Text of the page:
I was catching up on my foodie reading today and I came across an interesting theme… research that studies the correlation between what foods are in our diet and how that affects not only our physical health but our brain capacity as well. Can what we eat really make us smarter?
As a small child, I was a big fan of fruit. I didn’t eat a lot of meat early on, but fruit was always popular with me, and still is. So of course I was interested to read more about an article that said primates who ate fruit had bigger brains. If monkeys of similar social groups developed larger brains just because they ate fruit instead of leaves, I should go to the head of the class.
In case you don’t want to read the entire article, the gist is this: searching for hard-to-find fruit over leaves that were abundant and closer to ground level meant fruit eaters were more innovative and critical thinking than their lazier leaf eating neighbours. It made perfect sense when I thought about it.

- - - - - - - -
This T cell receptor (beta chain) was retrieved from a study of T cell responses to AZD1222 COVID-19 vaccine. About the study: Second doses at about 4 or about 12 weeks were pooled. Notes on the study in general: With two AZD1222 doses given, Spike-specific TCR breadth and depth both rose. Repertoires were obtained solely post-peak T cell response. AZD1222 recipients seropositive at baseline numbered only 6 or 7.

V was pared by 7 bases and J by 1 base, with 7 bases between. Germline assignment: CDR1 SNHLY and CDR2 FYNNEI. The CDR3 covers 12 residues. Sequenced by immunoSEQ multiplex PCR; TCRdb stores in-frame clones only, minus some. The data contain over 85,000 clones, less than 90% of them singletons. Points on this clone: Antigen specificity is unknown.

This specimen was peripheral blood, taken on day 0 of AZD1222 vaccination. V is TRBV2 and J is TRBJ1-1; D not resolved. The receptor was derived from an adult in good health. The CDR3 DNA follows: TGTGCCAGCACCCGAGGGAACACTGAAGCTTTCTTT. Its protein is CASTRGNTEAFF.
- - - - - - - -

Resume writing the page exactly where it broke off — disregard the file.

The bad news is that eating more fruit doesn’t do you or I much good as this kind of development takes evolutionary time to realize the effects. Generations of fruit-eating progeny are required before we would see results. Maybe your great great great great grandchildren would be smarter, but you’re just not getting scurvy.
There is good news, though. The other research article I read was about healthy snacks versus nibbles that had less nutritional value. Did you know that if we have to wait for our food we choose to eat more healthy? Perhaps that is the real reason fast food is mostly junk – if it took longer we would be eating a salad. The researchers called it a time tax on less healthy food choices. They used vending machines at a university, with a 25 second delay on less healthy items and no delay on healthy ones.